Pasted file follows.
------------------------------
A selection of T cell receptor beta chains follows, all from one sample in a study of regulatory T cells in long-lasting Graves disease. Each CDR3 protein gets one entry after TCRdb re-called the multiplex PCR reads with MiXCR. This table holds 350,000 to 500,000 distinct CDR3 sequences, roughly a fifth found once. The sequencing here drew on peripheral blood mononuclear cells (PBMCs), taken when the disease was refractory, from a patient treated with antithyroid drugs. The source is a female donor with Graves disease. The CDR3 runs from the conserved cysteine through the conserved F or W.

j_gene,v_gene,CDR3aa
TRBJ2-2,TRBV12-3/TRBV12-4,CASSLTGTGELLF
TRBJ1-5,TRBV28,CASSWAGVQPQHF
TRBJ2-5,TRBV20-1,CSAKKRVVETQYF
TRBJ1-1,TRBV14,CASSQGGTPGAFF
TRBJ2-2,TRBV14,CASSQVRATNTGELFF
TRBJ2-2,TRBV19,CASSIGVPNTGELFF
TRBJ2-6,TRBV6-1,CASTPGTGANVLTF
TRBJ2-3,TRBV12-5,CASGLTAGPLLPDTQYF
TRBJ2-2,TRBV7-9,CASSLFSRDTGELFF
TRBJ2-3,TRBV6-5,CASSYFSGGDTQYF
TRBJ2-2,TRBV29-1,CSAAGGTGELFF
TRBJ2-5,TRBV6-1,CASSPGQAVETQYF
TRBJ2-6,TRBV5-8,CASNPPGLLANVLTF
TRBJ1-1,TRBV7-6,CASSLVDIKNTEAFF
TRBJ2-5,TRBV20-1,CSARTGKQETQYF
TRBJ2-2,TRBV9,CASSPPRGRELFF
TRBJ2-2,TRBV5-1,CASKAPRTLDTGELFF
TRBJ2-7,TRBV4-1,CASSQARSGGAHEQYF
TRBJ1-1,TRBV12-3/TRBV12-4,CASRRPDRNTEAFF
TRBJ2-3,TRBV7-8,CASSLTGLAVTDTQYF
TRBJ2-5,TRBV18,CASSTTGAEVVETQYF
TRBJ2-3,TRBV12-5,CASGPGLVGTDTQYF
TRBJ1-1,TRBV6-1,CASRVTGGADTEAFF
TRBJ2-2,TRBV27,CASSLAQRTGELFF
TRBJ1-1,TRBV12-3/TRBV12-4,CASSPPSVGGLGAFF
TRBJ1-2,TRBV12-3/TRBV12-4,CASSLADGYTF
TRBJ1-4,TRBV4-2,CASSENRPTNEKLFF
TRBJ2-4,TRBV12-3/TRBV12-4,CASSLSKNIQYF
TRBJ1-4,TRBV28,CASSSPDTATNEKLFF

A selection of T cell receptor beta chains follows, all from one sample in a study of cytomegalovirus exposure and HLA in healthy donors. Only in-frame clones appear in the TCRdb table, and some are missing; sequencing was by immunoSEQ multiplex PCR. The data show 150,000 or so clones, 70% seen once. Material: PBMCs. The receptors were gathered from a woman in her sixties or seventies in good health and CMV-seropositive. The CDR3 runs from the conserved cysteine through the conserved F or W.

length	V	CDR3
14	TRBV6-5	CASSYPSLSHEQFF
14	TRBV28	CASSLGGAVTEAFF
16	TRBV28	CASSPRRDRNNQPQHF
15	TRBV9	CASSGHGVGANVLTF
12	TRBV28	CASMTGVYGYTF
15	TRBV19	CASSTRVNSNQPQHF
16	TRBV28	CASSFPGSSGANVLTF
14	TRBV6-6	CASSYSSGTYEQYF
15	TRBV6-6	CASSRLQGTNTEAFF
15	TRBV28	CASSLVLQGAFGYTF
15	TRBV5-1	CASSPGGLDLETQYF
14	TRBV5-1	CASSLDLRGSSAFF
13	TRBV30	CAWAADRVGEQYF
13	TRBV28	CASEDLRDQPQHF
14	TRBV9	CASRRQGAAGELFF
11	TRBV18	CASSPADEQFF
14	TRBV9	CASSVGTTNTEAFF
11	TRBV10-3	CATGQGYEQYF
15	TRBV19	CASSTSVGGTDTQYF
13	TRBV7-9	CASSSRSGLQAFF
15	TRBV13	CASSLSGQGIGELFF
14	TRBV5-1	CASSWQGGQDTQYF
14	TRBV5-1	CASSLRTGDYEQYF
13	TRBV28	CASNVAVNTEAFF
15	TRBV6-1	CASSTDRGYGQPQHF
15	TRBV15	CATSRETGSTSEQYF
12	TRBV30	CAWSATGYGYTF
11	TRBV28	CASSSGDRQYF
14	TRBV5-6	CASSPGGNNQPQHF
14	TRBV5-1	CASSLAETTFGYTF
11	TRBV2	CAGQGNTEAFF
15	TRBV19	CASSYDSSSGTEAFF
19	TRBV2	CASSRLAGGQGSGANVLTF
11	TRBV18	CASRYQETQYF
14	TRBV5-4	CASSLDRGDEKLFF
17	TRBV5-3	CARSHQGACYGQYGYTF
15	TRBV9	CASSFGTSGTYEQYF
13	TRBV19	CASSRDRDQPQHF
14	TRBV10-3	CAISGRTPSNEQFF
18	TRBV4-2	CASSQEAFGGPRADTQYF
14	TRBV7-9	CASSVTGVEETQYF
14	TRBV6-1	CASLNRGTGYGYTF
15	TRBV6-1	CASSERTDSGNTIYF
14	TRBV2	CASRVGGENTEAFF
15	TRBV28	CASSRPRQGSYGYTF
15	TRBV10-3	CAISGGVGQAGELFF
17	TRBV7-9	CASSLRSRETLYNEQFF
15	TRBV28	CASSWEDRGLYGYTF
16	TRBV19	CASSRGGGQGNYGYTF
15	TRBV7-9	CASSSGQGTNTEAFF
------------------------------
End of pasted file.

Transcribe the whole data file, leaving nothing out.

A selection of T cell receptor beta chains follows, all from one sample in a study of regulatory T cells in long-lasting Graves disease. Each CDR3 protein gets one entry after TCRdb re-called the multiplex PCR reads with MiXCR. This table holds 350,000 to 500,000 distinct CDR3 sequences, roughly a fifth found once. The sequencing here drew on peripheral blood mononuclear cells (PBMCs), taken when the disease was refractory, from a patient treated with antithyroid drugs. The source is a female donor with Graves disease. The CDR3 runs from the conserved cysteine through the conserved F or W.

j_gene,v_gene,CDR3aa
TRBJ2-2,TRBV12-3/TRBV12-4,CASSLTGTGELLF
TRBJ1-5,TRBV28,CASSWAGVQPQHF
TRBJ2-5,TRBV20-1,CSAKKRVVETQYF
TRBJ1-1,TRBV14,CASSQGGTPGAFF
TRBJ2-2,TRBV14,CASSQVRATNTGELFF
TRBJ2-2,TRBV19,CASSIGVPNTGELFF
TRBJ2-6,TRBV6-1,CASTPGTGANVLTF
TRBJ2-3,TRBV12-5,CASGLTAGPLLPDTQYF
TRBJ2-2,TRBV7-9,CASSLFSRDTGELFF
TRBJ2-3,TRBV6-5,CASSYFSGGDTQYF
TRBJ2-2,TRBV29-1,CSAAGGTGELFF
TRBJ2-5,TRBV6-1,CASSPGQAVETQYF
TRBJ2-6,TRBV5-8,CASNPPGLLANVLTF
TRBJ1-1,TRBV7-6,CASSLVDIKNTEAFF
TRBJ2-5,TRBV20-1,CSARTGKQETQYF
TRBJ2-2,TRBV9,CASSPPRGRELFF
TRBJ2-2,TRBV5-1,CASKAPRTLDTGELFF
TRBJ2-7,TRBV4-1,CASSQARSGGAHEQYF
TRBJ1-1,TRBV12-3/TRBV12-4,CASRRPDRNTEAFF
TRBJ2-3,TRBV7-8,CASSLTGLAVTDTQYF
TRBJ2-5,TRBV18,CASSTTGAEVVETQYF
TRBJ2-3,TRBV12-5,CASGPGLVGTDTQYF
TRBJ1-1,TRBV6-1,CASRVTGGADTEAFF
TRBJ2-2,TRBV27,CASSLAQRTGELFF
TRBJ1-1,TRBV12-3/TRBV12-4,CASSPPSVGGLGAFF
TRBJ1-2,TRBV12-3/TRBV12-4,CASSLADGYTF
TRBJ1-4,TRBV4-2,CASSENRPTNEKLFF
TRBJ2-4,TRBV12-3/TRBV12-4,CASSLSKNIQYF
TRBJ1-4,TRBV28,CASSSPDTATNEKLFF

A selection of T cell receptor beta chains follows, all from one sample in a study of cytomegalovirus exposure and HLA in healthy donors. Only in-frame clones appear in the TCRdb table, and some are missing; sequencing was by immunoSEQ multiplex PCR. The data show 150,000 or so clones, 70% seen once. Material: PBMCs. The receptors were gathered from a woman in her sixties or seventies in good health and CMV-seropositive. The CDR3 runs from the conserved cysteine through the conserved F or W.

length	V	CDR3
14	TRBV6-5	CASSYPSLSHEQFF
14	TRBV28	CASSLGGAVTEAFF
16	TRBV28	CASSPRRDRNNQPQHF
15	TRBV9	CASSGHGVGANVLTF
12	TRBV28	CASMTGVYGYTF
15	TRBV19	CASSTRVNSNQPQHF
16	TRBV28	CASSFPGSSGANVLTF
14	TRBV6-6	CASSYSSGTYEQYF
15	TRBV6-6	CASSRLQGTNTEAFF
15	TRBV28	CASSLVLQGAFGYTF
15	TRBV5-1	CASSPGGLDLETQYF
14	TRBV5-1	CASSLDLRGSSAFF
13	TRBV30	CAWAADRVGEQYF
13	TRBV28	CASEDLRDQPQHF
14	TRBV9	CASRRQGAAGELFF
11	TRBV18	CASSPADEQFF
14	TRBV9	CASSVGTTNTEAFF
11	TRBV10-3	CATGQGYEQYF
15	TRBV19	CASSTSVGGTDTQYF
13	TRBV7-9	CASSSRSGLQAFF
15	TRBV13	CASSLSGQGIGELFF
14	TRBV5-1	CASSWQGGQDTQYF
14	TRBV5-1	CASSLRTGDYEQYF
13	TRBV28	CASNVAVNTEAFF
15	TRBV6-1	CASSTDRGYGQPQHF
15	TRBV15	CATSRETGSTSEQYF
12	TRBV30	CAWSATGYGYTF
11	TRBV28	CASSSGDRQYF
14	TRBV5-6	CASSPGGNNQPQHF
14	TRBV5-1	CASSLAETTFGYTF
11	TRBV2	CAGQGNTEAFF
15	TRBV19	CASSYDSSSGTEAFF
19	TRBV2	CASSRLAGGQGSGANVLTF
11	TRBV18	CASRYQETQYF
14	TRBV5-4	CASSLDRGDEKLFF
17	TRBV5-3	CARSHQGACYGQYGYTF
15	TRBV9	CASSFGTSGTYEQYF
13	TRBV19	CASSRDRDQPQHF
14	TRBV10-3	CAISGRTPSNEQFF
18	TRBV4-2	CASSQEAFGGPRADTQYF
14	TRBV7-9	CASSVTGVEETQYF
14	TRBV6-1	CASLNRGTGYGYTF
15	TRBV6-1	CASSERTDSGNTIYF
14	TRBV2	CASRVGGENTEAFF
15	TRBV28	CASSRPRQGSYGYTF
15	TRBV10-3	CAISGGVGQAGELFF
17	TRBV7-9	CASSLRSRETLYNEQFF
15	TRBV28	CASSWEDRGLYGYTF
16	TRBV19	CASSRGGGQGNYGYTF
15	TRBV7-9	CASSSGQGTNTEAFF